Sunday Drive: Exploring Yachats River Road

Sometimes a mistake yields unexpected rewards. That’s what happened yesterday. I had expected to join a new song circle starting at the Yachats Commons. At 3:00, I showed up with a stack of music books and my guitar, my voice all warmed up. But the doors were locked, and the room was dark. I waited a little bit in the car, not understanding why no one else was here. Then I decided, since I was already in Yachats and had been meaning to explore Yachats River Road, I’d do that instead.

(By the way, for reference, it’s pronounced YA-hots. I know what you’re thinking, but that’s how they say it.)
It was a gorgeous sunny day, God’s reward for all the gray days we get here on the Oregon Coast. Just south of town, I took the steep left turn onto the river road. First thing I saw was a tile roof in all the colors of the crayon box. Cool! Soon the houses opened up into views of the river and vast emerald pastures full of cows and horses. How I envied the homeowners working in their gardens on the north side of the road with that amazing landscape to see every day.
I drove on. In the Bay Area, one can find rural roads to explore, but there are always other cars with drivers who are anxious to drive fast, riding on your bumper or passing with obscene hand gestures if you slow down to look at the scenery. Here, I had the road to myself, passing only a man and his dog along the way. Even better, the road has numerous graveled pull-outs where one can park and take pictures.
At one spot, a sign notes that the Oregon Department of Fish and Wildlife has planted the meadow beyond the trees with grasses designed to improve winter foraging for the local Roosevelt Elks. I didn’t see any elks yesterday, but I’m sure they’re around. Hunters, note: A sign near the other sign says, “No target shooting.”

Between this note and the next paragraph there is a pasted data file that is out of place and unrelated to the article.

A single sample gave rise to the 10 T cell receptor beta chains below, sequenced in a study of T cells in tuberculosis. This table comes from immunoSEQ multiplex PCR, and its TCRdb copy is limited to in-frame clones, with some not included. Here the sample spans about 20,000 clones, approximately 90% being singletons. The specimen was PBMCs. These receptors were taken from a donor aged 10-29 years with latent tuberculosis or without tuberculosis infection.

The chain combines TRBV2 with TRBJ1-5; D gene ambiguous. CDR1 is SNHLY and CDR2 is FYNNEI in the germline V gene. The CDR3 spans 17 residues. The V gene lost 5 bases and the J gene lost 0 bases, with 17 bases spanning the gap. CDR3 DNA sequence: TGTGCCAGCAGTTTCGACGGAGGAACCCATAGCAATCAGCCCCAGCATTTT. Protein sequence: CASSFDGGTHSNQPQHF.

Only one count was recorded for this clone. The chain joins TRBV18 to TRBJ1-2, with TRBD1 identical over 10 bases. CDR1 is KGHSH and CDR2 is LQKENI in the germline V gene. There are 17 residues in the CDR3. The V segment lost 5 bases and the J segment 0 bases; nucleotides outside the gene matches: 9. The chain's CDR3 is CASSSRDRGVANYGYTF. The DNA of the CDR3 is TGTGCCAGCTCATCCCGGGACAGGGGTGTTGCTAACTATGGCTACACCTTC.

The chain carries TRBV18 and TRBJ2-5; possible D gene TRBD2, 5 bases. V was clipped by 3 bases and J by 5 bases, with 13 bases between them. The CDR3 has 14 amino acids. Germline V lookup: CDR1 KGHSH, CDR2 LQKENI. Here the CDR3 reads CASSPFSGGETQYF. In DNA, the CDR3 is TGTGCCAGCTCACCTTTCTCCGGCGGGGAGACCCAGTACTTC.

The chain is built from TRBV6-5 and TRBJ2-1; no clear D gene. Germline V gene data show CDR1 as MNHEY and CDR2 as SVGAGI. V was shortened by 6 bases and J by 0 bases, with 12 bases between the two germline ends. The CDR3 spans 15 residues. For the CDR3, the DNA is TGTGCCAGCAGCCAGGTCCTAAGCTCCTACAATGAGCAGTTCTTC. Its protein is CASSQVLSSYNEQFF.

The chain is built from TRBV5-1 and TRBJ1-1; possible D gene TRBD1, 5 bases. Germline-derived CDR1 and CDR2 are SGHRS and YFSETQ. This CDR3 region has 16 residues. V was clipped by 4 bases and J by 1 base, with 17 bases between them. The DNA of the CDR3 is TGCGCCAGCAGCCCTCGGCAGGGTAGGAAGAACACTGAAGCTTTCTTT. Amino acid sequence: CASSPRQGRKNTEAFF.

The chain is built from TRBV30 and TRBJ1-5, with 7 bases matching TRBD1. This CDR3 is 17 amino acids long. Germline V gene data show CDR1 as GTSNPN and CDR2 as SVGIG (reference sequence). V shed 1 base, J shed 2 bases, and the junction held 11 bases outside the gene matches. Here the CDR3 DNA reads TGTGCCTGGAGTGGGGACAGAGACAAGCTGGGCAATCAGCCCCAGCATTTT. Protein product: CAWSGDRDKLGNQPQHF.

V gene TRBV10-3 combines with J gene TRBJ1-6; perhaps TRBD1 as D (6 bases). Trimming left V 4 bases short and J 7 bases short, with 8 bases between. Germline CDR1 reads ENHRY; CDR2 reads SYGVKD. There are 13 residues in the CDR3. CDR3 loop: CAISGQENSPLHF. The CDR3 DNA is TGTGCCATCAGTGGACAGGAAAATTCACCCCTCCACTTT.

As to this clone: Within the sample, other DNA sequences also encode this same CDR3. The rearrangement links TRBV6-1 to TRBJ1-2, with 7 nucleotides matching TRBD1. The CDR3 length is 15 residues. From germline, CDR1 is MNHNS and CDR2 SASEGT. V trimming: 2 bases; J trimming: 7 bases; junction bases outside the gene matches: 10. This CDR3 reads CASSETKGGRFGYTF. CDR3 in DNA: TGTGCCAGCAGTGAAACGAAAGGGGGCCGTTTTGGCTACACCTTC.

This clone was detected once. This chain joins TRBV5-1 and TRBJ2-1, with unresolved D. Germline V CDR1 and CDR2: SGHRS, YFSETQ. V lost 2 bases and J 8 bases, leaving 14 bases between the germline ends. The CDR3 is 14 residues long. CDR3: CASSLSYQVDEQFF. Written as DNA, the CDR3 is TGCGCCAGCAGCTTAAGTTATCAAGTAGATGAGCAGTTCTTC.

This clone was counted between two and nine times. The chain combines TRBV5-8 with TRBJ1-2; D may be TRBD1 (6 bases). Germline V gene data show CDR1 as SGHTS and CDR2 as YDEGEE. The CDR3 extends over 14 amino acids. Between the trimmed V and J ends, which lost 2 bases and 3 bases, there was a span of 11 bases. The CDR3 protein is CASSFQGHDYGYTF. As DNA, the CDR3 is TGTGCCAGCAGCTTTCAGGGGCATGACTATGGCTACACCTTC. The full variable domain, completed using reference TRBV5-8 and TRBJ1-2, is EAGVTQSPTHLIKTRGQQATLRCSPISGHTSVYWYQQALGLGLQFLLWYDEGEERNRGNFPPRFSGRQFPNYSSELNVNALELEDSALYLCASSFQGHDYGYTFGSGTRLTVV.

The road comes to a junction at 7 miles. A right turn takes you to Keller Creek and beyond that to Cape Perpetua. A left turn, the one I took, takes you up North Yachats River Road. The pavement quickly turns to muddy gravel, and the road gets narrow, but at 9 miles is one of Oregon’s famous covered bridges, and the scenery along the way comforts the soul.
I took my time, shot lots of pictures, and then I turned back. In town, I treated myself to a chocolate chip mint ice cream cone, the scoop of green Tillamook ice cream almost as big as my head. I took it to the edge of the ocean, watching the waves and guzzling my ice cream cone as a pug in the next car stared, jealous. Heaven.
If you want to drive up Yachats River Road, look for the steep turnoff on the left just after you pass the heart of town, and head on up. There’s a place about a mile in to park and hike. If you go on to the unpaved portion, know that it’s not recommended for RVs, and I wouldn’t do it in a fancy car. My Honda Element took it just fine, but it got a new coating of mud. Definitely take a camera. For more information about Yachats’ attractions, visit

Author: Sue Fagalde Lick

writer/musician California native, Oregon resident Author of Freelancing for Newspapers, Shoes Full of Sand, Azorean Dreams, Stories Grandma Never Told, Childless by Marriage, and Up Beaver Creek. Most recently, I have published two poetry chapbooks, Gravel Road Ahead and The Widow at the Piano: Confessions of a Distracted Catholic. I have published hundreds of articles, plus essays, fiction and poetry. I'm also pretty good at singing and playing guitar and piano.

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